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An Interview with Greg O’Byrne, Executive Director of Santa Fe Wine & Chile Fiesta since 1994; Kate Collins,
Board Member, Santa Fe Wine & Chile Fiesta; and Michael Trujillo, President of Santa Fe Wine & Chile Fiesta

Santa Fe Wine & Chile Fiesta Board, photo courtesy of SFWCF.

The Santa Fe Wine & Chile Fiesta is an annual five-day weekend of events featuring the culinary artistry found in Santa Fe’s many excellent restaurants coupled with wines from international wineries. By bringing a hundred international wineries to Santa Fe to partner with seventy-five of Santa Fe’s best restaurants, the five-day fiesta features cooking demos, wine seminars, winery luncheons, and dinners. The weekend culminates with the Grand Tasting at the Santa Fe Opera, where all participating restaurants and wineries serve samples of their best food and wine.

What is Santa Fe Wine & Chile’s backstory?

O’Byrne: On a bright and slightly cool afternoon in the Santa Fe Railyard on the last Saturday of September 1991, a one-day food and wine event took place. For ten dollars, you could buy a coupon book with ten chits, each one redeemable for either a taste from one of the twenty participating Santa Fe restaurants or a sip from one of twenty California wineries. Forty tasting booths were lined along the perimeter of the L-shaped parking lot behind Sanbusco Center. In the front corner, a street vendor slowly turned the handle on his chile roaster, blistering a fresh batch of Hatch green, the smoke wafting into the crisp fall air. In a smallish tent on the opposite corner, Mark Miller of Coyote Café in Santa Fe, Rick Bayless from Tompolobampo in Chicago, and Stephen Pyles from Routh Street Cafe in Dallas took turns demonstrating their techniques cooking with chiles. The SFWCF was the 1991 brainchild of Mark Miller, Al Lucero, and Gordon Heiss. While other national food and wine events focus on globetrotting celebrity guest chefs, national magazine advertisers, or Food Network stars (some of whom have never worked in a restaurant), the identity of the Santa Fe Wine & Chile Fiesta, since its inception, has always been about the Santa Fe restaurant community.

Collins: In early July 1991, I received a phone call from Gordon Heiss, manager of La Casa Sena, asking for my help on a project he and Mark Miller of Coyote Café had come up with. I was just one year into owning Little Canyon Wines wholesale distribution company and was eager to please two important customers. Gordon laid out their ideas, asked me to help procure wineries, owners (preferably), and reps to come support and participate. Of course I said yes, and then asked if he was planning this for next year in September. “Oh, no, nine weeks from now.” I told him I would do my best. Luckily I was able to bring seven wineries to our first “Santa Fe Chile & Wine Fiesta.” Yes, that was its first name, switched by the second year. Now in its twenty-eighth year and with ninety wineries, there is great pride, and nostalgia, looking back at how it all began with big idea people and all those who helped to produce it.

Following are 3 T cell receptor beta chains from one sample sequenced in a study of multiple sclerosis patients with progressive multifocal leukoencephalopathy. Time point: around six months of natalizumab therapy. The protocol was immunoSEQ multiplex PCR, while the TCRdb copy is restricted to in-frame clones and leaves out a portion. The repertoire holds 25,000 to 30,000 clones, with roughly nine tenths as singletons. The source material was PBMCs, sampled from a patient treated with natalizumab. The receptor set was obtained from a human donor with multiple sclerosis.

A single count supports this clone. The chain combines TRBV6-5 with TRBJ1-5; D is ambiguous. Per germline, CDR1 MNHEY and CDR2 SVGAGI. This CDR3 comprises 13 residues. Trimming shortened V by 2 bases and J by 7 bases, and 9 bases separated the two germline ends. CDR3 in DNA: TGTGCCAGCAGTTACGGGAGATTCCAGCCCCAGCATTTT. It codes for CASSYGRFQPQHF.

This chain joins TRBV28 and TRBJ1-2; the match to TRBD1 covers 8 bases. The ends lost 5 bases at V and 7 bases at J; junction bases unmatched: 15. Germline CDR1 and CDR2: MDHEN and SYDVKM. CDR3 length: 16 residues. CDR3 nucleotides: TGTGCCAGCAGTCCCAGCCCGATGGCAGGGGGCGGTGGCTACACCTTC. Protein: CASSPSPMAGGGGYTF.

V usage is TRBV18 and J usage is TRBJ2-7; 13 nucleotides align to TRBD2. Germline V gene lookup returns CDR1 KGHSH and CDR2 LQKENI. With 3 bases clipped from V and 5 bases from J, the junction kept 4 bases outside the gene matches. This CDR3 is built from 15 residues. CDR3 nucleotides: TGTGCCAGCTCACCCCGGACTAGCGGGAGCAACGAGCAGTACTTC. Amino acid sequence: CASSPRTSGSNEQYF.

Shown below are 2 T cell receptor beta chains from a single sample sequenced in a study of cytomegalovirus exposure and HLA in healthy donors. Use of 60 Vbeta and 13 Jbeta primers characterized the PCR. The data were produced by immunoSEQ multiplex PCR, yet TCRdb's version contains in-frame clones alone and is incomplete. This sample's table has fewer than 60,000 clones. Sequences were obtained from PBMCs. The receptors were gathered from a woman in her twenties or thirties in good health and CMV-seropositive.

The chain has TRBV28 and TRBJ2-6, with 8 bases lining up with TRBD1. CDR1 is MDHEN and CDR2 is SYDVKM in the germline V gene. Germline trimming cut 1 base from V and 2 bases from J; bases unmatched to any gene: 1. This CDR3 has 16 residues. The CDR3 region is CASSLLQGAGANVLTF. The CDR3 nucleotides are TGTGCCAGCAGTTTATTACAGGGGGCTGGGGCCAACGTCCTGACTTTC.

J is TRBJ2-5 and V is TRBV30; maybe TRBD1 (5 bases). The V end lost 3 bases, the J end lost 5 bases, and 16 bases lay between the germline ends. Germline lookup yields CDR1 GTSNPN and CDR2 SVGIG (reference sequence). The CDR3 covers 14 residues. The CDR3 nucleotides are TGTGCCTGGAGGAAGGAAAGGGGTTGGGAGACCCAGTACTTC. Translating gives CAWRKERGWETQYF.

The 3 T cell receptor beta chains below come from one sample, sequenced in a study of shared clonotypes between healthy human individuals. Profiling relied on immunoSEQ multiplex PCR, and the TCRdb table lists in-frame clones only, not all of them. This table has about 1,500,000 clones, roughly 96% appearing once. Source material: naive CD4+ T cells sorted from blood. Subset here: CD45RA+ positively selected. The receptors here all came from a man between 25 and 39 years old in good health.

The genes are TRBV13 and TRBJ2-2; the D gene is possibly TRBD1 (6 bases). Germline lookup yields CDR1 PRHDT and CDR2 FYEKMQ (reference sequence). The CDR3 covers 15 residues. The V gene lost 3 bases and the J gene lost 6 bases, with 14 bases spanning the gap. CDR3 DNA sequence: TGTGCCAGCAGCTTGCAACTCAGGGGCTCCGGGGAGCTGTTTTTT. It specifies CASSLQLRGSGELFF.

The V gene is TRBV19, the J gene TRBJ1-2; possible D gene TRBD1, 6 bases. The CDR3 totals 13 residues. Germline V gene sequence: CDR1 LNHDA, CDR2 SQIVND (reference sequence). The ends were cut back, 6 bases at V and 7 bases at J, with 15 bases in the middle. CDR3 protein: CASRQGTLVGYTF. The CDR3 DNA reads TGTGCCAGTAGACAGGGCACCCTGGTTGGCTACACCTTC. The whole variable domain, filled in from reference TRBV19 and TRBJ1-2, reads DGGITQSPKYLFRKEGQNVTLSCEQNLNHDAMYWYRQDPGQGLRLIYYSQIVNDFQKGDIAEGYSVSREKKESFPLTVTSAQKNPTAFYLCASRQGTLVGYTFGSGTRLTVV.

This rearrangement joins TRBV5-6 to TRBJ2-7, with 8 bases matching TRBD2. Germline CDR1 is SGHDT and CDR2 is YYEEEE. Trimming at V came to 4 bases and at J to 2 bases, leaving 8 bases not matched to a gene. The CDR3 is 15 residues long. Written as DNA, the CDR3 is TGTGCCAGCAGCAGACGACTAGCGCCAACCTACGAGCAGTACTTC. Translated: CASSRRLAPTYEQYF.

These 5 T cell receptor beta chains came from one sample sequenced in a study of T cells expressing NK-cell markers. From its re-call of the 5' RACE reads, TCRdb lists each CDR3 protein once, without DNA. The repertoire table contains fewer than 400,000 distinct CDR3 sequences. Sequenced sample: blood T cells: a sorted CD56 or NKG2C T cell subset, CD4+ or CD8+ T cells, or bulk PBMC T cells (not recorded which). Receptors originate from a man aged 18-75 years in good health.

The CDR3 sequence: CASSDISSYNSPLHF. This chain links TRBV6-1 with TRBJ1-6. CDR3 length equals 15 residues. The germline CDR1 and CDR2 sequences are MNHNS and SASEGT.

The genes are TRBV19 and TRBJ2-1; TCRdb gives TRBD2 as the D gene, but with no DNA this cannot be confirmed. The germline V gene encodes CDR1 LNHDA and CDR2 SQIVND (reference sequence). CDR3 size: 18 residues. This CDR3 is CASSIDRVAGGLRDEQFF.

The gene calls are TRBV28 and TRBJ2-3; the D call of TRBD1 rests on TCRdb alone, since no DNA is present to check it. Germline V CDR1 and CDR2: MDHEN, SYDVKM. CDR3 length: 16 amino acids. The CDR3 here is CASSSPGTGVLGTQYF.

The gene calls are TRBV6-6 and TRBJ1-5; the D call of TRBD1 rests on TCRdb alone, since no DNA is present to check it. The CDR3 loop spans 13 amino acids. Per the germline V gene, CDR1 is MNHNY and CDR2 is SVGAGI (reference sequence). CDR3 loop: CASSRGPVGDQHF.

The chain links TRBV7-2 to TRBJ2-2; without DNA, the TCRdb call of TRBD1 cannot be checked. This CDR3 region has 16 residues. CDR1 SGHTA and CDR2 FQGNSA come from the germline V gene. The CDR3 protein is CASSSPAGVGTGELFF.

How does the festival help keep Santa Fe on the map as a world-class culinary destination?

O’Byrne: We simply promote what our unique and amazing culinary community does. Though not a large market for wineries, the highly visible Santa Fe restaurant scene attracts nearly one hundred wineries a year to the event, all of whom want to showcase their wine alongside our restaurants. Relationships between restaurants and wineries are fostered, restaurants become more wine-savvy, events take place year round—it’s a win-win for consumers, wineries, and restaurants alike.

Collins: It was Mark Miller’s and Gordon Heiss’s vision to create an event to spotlight the quality and diversity of the culinary scene here in Santa Fe, even then. Both were terrific promoters and marketers, touring around the United States lauding Santa Fe. From the very beginning, SFWCF invited notable chefs to come to Santa Fe and work alongside our local chefs and restaurants to showcase Santa Fe as truly a culinary destination. We have continued to accomplish that every year. Just look at the list of guest chefs we’ve had over these many years. All of them excited to come and do what they do best.

What are the biggest challenges coordinating such a large, multi-day event?

O’Byrne: Permits and ice.